Duke University Health Systems and the Geriatrics Division have a variety of innovative programs that improve delivery of patient care and impact the lives of older adults, both locally and nationally! Fellows are welcome and encouraged to get involved with programs that are of interest to them. The programs below offer a myriad of research, educational, and quality improvement opportunities for fellows, whether for a short project during the first-year elective month, or a more involved project during advanced fellowship.
The Duke University and the University of North Carolina Alzheimer’s Disease Research Center (Duke/UNC ADRC) brings together leading researchers in Alzheimer’s disease and related dementias across two major research institutions.
As an NIH-funded center of excellence, we aim to catalyze and support research, innovations in clinical care and academic work force development (with North Carolina Central University, East Carolina University and UNC Pembroke as partner institutions) in this field. Our ultimate purpose is to reduce the burden of Alzheimer’s disease and related dementias regionally and nationally. The outstanding scientific environment at both institutions enables novel research to identify effective methods of prevention and/or early intervention, and to reduce racial and urban/rural disparities associated with dementia.
The theme of REACH Equity is to develop and test interventions that reduce racial and ethnic disparities in health by improving the quality of patient-centered care in the clinical encounter. REACH Equity seeks to address gaps in current disparities research by focusing on the quality of healthcare delivery in the clinical encounter—a setting where racial and ethnic disparities in care are well-documented. Although proposed projects can be disease- or setting-specific, REACH Equity is particularly interested in supporting research which is ultimately applicable across diagnoses, settings of care, stages of illness, and throughout the life course.
The overall goal of the Duke Claude D. Pepper Older Americans Independence Center (Duke OAIC) is to support research and training that improves the independence of older Americans. Its primary focus is understanding and optimizing reserve and resilience. The approach is founded on the insight that independence in older adults is related to an individual’s ability to withstand or recover from functional decline following acute or chronic health stressors. The overall strategy for the OAIC is to serve as a sustained resource to our investigators through a broad range of training and research studies; the goal will be to address knowledge gaps in our focus with an emphasis on translational and interdisciplinary research. The Pepper Center recruits and develops early stage investigators in aging research related to its focus and utilizes the substantial strengths of the Duke academic and health system environment to advance their work.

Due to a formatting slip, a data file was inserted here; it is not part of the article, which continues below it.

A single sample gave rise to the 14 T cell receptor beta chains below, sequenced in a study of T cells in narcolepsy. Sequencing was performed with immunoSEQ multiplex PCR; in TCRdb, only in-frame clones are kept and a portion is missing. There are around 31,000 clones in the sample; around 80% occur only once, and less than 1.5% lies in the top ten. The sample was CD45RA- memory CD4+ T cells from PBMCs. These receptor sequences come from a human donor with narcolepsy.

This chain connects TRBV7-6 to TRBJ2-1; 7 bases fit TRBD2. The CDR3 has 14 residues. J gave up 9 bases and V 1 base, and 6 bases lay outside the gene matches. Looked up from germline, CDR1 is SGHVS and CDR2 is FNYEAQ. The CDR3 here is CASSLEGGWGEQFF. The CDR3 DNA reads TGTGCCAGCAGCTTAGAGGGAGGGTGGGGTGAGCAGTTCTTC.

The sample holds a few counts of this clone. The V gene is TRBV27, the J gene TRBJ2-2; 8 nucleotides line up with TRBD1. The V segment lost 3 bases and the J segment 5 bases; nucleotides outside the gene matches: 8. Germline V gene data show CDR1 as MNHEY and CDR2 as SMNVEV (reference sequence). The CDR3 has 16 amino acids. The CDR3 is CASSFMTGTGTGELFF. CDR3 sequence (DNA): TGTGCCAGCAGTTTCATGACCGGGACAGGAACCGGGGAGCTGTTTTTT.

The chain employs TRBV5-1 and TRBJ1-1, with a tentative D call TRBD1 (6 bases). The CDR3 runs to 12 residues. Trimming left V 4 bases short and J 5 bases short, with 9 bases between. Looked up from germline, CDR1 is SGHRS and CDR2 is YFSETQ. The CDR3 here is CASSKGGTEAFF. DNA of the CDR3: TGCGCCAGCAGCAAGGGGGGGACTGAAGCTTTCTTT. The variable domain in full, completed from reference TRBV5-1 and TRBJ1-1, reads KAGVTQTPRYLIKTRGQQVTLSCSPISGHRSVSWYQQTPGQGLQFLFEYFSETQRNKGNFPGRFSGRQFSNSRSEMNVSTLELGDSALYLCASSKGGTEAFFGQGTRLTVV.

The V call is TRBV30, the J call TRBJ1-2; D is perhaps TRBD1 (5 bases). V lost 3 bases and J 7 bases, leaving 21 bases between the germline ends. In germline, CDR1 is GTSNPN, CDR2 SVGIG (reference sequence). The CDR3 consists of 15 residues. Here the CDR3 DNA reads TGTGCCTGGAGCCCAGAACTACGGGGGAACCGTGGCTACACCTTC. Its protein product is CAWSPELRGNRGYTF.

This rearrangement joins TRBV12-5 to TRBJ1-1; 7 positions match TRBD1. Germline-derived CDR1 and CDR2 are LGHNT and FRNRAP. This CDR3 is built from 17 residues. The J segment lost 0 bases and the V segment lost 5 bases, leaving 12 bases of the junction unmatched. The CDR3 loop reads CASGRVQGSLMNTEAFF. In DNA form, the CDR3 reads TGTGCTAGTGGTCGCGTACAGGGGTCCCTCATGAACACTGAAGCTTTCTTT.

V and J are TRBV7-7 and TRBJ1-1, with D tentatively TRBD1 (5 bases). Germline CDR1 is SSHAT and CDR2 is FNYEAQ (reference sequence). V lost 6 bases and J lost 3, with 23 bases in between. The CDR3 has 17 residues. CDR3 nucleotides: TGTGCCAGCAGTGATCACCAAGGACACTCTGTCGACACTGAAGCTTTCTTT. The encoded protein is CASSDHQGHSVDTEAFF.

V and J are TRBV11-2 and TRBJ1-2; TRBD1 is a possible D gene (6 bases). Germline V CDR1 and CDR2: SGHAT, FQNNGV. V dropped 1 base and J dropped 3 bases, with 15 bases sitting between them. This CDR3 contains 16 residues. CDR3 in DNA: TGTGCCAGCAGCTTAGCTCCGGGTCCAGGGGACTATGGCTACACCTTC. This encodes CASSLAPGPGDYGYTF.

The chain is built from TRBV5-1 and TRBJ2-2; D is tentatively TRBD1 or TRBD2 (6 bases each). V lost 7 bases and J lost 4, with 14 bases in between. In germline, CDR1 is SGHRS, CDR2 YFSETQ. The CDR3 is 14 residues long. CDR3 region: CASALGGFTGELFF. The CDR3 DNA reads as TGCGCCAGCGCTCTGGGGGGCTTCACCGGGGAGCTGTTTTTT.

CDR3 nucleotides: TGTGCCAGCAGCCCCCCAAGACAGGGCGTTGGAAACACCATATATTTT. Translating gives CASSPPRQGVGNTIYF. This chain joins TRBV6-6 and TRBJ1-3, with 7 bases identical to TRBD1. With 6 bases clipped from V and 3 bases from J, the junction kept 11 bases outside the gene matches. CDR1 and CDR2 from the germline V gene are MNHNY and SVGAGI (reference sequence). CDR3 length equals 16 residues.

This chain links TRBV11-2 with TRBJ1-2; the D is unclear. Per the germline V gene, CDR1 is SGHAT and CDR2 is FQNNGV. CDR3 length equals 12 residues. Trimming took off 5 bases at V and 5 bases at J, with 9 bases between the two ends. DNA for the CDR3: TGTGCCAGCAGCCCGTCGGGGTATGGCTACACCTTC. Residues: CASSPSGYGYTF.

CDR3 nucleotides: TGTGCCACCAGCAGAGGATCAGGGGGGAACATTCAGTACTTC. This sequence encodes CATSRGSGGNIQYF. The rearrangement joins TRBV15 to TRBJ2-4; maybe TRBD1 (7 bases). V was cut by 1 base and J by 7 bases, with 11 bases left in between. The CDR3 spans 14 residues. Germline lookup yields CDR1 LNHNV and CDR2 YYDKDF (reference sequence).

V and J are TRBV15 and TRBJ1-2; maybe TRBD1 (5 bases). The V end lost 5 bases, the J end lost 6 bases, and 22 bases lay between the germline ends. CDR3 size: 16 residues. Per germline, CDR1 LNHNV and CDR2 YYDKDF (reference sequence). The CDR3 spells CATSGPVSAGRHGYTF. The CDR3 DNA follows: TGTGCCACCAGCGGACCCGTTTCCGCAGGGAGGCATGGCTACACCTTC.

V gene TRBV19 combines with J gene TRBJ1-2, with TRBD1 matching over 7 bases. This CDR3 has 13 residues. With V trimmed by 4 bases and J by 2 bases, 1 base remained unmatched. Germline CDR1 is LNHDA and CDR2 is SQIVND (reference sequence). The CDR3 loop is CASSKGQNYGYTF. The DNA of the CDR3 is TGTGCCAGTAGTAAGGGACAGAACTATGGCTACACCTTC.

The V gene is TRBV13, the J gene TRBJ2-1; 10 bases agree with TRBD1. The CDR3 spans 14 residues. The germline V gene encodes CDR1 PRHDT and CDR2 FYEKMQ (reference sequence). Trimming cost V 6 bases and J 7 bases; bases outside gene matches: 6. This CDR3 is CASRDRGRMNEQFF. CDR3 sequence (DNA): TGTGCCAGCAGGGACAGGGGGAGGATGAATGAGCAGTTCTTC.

Gerofit is a supervised exercise program for older Veterans that was developed at the Durham VA Medical Center in 1986. As a part of Gerofit, veterans are given a personal exercise program based on their physical profile and goals.
Gerofit can include individual and group-based exercises such as Tai Chi, line dancing, balance, core coordination, and strengthening classes. Exercise programs may include treadmills, elliptical machines, stair climbers, bicycles and a variety of strengthening machines. Guidance in carrying out the exercise program is provided by trained exercise staff such as a nurse or physical therapist.